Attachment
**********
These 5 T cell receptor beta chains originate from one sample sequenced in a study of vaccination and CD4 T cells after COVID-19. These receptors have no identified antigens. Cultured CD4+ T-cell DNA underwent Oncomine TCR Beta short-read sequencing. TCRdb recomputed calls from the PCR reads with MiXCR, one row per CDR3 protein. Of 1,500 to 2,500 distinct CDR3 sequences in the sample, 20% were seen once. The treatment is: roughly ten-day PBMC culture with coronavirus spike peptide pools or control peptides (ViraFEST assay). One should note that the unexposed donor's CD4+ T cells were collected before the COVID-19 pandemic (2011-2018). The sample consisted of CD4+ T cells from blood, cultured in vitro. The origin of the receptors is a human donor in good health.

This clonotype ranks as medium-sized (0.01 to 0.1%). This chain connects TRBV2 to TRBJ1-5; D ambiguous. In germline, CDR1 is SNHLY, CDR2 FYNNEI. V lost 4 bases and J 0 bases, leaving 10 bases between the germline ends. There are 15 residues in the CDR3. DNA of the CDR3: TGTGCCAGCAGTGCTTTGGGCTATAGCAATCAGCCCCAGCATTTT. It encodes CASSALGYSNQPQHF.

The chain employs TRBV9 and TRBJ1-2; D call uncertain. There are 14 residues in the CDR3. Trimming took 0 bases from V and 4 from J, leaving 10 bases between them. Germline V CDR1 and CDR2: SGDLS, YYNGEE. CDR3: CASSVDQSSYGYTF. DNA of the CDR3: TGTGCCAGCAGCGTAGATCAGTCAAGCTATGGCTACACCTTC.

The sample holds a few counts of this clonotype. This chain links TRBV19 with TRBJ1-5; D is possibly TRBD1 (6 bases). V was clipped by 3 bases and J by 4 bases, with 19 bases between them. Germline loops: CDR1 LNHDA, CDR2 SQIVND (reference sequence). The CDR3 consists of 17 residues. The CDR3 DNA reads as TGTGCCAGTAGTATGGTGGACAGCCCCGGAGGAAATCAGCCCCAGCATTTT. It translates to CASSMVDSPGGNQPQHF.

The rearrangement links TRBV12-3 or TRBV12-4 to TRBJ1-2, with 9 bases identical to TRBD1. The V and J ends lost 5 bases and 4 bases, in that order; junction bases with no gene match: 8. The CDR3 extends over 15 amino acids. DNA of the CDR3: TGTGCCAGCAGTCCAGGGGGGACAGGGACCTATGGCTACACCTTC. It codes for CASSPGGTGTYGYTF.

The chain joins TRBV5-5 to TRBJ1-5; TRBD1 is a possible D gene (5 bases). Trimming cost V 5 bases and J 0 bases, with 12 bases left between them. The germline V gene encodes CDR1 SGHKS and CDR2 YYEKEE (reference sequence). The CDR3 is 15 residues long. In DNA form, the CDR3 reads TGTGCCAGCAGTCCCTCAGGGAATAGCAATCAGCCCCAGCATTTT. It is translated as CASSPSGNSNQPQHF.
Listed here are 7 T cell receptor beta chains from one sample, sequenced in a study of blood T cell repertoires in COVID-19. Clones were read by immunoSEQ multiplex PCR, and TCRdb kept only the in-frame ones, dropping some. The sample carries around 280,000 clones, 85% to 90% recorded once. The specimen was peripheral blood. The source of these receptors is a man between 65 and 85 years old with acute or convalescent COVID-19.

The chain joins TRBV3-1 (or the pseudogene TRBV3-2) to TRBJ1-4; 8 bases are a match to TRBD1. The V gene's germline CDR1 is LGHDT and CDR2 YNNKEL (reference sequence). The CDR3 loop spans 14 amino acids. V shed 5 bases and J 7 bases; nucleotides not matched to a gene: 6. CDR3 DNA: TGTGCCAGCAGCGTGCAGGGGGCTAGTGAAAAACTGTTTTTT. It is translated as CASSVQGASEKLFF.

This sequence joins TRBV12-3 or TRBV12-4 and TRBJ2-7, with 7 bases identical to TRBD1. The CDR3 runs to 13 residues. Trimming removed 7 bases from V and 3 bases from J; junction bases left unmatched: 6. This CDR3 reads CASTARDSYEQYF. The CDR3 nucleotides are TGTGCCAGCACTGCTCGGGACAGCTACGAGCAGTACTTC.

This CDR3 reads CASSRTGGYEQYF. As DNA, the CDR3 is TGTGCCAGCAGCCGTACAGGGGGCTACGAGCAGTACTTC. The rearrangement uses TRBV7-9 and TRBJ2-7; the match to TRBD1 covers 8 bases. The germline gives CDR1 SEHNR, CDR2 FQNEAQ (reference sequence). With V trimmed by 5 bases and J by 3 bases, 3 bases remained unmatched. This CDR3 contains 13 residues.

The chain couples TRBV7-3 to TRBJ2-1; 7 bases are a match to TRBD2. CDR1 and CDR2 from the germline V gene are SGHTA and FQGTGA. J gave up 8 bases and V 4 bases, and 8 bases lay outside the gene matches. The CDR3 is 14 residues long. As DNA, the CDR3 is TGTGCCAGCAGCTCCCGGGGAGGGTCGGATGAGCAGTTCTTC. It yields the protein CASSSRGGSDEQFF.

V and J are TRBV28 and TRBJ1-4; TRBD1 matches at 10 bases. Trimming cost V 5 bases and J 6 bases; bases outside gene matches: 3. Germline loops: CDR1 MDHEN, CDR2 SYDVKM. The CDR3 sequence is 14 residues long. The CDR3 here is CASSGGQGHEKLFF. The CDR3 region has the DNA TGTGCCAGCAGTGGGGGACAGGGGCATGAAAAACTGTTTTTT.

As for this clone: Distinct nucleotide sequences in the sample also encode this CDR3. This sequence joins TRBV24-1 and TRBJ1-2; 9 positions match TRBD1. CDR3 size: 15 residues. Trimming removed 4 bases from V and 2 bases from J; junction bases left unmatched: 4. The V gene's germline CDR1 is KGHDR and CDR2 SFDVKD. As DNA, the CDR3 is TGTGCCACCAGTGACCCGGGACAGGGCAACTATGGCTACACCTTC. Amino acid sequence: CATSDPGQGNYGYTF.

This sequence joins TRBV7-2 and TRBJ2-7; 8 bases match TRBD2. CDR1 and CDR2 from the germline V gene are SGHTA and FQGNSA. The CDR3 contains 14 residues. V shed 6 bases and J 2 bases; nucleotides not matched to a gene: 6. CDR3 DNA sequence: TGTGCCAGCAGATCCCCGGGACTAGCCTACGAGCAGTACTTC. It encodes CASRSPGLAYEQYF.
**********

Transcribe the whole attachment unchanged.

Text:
These 5 T cell receptor beta chains originate from one sample sequenced in a study of vaccination and CD4 T cells after COVID-19. These receptors have no identified antigens. Cultured CD4+ T-cell DNA underwent Oncomine TCR Beta short-read sequencing. TCRdb recomputed calls from the PCR reads with MiXCR, one row per CDR3 protein. Of 1,500 to 2,500 distinct CDR3 sequences in the sample, 20% were seen once. The treatment is: roughly ten-day PBMC culture with coronavirus spike peptide pools or control peptides (ViraFEST assay). One should note that the unexposed donor's CD4+ T cells were collected before the COVID-19 pandemic (2011-2018). The sample consisted of CD4+ T cells from blood, cultured in vitro. The origin of the receptors is a human donor in good health.

This clonotype ranks as medium-sized (0.01 to 0.1%). This chain connects TRBV2 to TRBJ1-5; D ambiguous. In germline, CDR1 is SNHLY, CDR2 FYNNEI. V lost 4 bases and J 0 bases, leaving 10 bases between the germline ends. There are 15 residues in the CDR3. DNA of the CDR3: TGTGCCAGCAGTGCTTTGGGCTATAGCAATCAGCCCCAGCATTTT. It encodes CASSALGYSNQPQHF.

The chain employs TRBV9 and TRBJ1-2; D call uncertain. There are 14 residues in the CDR3. Trimming took 0 bases from V and 4 from J, leaving 10 bases between them. Germline V CDR1 and CDR2: SGDLS, YYNGEE. CDR3: CASSVDQSSYGYTF. DNA of the CDR3: TGTGCCAGCAGCGTAGATCAGTCAAGCTATGGCTACACCTTC.

The sample holds a few counts of this clonotype. This chain links TRBV19 with TRBJ1-5; D is possibly TRBD1 (6 bases). V was clipped by 3 bases and J by 4 bases, with 19 bases between them. Germline loops: CDR1 LNHDA, CDR2 SQIVND (reference sequence). The CDR3 consists of 17 residues. The CDR3 DNA reads as TGTGCCAGTAGTATGGTGGACAGCCCCGGAGGAAATCAGCCCCAGCATTTT. It translates to CASSMVDSPGGNQPQHF.

The rearrangement links TRBV12-3 or TRBV12-4 to TRBJ1-2, with 9 bases identical to TRBD1. The V and J ends lost 5 bases and 4 bases, in that order; junction bases with no gene match: 8. The CDR3 extends over 15 amino acids. DNA of the CDR3: TGTGCCAGCAGTCCAGGGGGGACAGGGACCTATGGCTACACCTTC. It codes for CASSPGGTGTYGYTF.

The chain joins TRBV5-5 to TRBJ1-5; TRBD1 is a possible D gene (5 bases). Trimming cost V 5 bases and J 0 bases, with 12 bases left between them. The germline V gene encodes CDR1 SGHKS and CDR2 YYEKEE (reference sequence). The CDR3 is 15 residues long. In DNA form, the CDR3 reads TGTGCCAGCAGTCCCTCAGGGAATAGCAATCAGCCCCAGCATTTT. It is translated as CASSPSGNSNQPQHF.
Listed here are 7 T cell receptor beta chains from one sample, sequenced in a study of blood T cell repertoires in COVID-19. Clones were read by immunoSEQ multiplex PCR, and TCRdb kept only the in-frame ones, dropping some. The sample carries around 280,000 clones, 85% to 90% recorded once. The specimen was peripheral blood. The source of these receptors is a man between 65 and 85 years old with acute or convalescent COVID-19.

The chain joins TRBV3-1 (or the pseudogene TRBV3-2) to TRBJ1-4; 8 bases are a match to TRBD1. The V gene's germline CDR1 is LGHDT and CDR2 YNNKEL (reference sequence). The CDR3 loop spans 14 amino acids. V shed 5 bases and J 7 bases; nucleotides not matched to a gene: 6. CDR3 DNA: TGTGCCAGCAGCGTGCAGGGGGCTAGTGAAAAACTGTTTTTT. It is translated as CASSVQGASEKLFF.

This sequence joins TRBV12-3 or TRBV12-4 and TRBJ2-7, with 7 bases identical to TRBD1. The CDR3 runs to 13 residues. Trimming removed 7 bases from V and 3 bases from J; junction bases left unmatched: 6. This CDR3 reads CASTARDSYEQYF. The CDR3 nucleotides are TGTGCCAGCACTGCTCGGGACAGCTACGAGCAGTACTTC.

This CDR3 reads CASSRTGGYEQYF. As DNA, the CDR3 is TGTGCCAGCAGCCGTACAGGGGGCTACGAGCAGTACTTC. The rearrangement uses TRBV7-9 and TRBJ2-7; the match to TRBD1 covers 8 bases. The germline gives CDR1 SEHNR, CDR2 FQNEAQ (reference sequence). With V trimmed by 5 bases and J by 3 bases, 3 bases remained unmatched. This CDR3 contains 13 residues.

The chain couples TRBV7-3 to TRBJ2-1; 7 bases are a match to TRBD2. CDR1 and CDR2 from the germline V gene are SGHTA and FQGTGA. J gave up 8 bases and V 4 bases, and 8 bases lay outside the gene matches. The CDR3 is 14 residues long. As DNA, the CDR3 is TGTGCCAGCAGCTCCCGGGGAGGGTCGGATGAGCAGTTCTTC. It yields the protein CASSSRGGSDEQFF.

V and J are TRBV28 and TRBJ1-4; TRBD1 matches at 10 bases. Trimming cost V 5 bases and J 6 bases; bases outside gene matches: 3. Germline loops: CDR1 MDHEN, CDR2 SYDVKM. The CDR3 sequence is 14 residues long. The CDR3 here is CASSGGQGHEKLFF. The CDR3 region has the DNA TGTGCCAGCAGTGGGGGACAGGGGCATGAAAAACTGTTTTTT.

As for this clone: Distinct nucleotide sequences in the sample also encode this CDR3. This sequence joins TRBV24-1 and TRBJ1-2; 9 positions match TRBD1. CDR3 size: 15 residues. Trimming removed 4 bases from V and 2 bases from J; junction bases left unmatched: 4. The V gene's germline CDR1 is KGHDR and CDR2 SFDVKD. As DNA, the CDR3 is TGTGCCACCAGTGACCCGGGACAGGGCAACTATGGCTACACCTTC. Amino acid sequence: CATSDPGQGNYGYTF.

This sequence joins TRBV7-2 and TRBJ2-7; 8 bases match TRBD2. CDR1 and CDR2 from the germline V gene are SGHTA and FQGNSA. The CDR3 contains 14 residues. V shed 6 bases and J 2 bases; nucleotides not matched to a gene: 6. CDR3 DNA sequence: TGTGCCAGCAGATCCCCGGGACTAGCCTACGAGCAGTACTTC. It encodes CASRSPGLAYEQYF.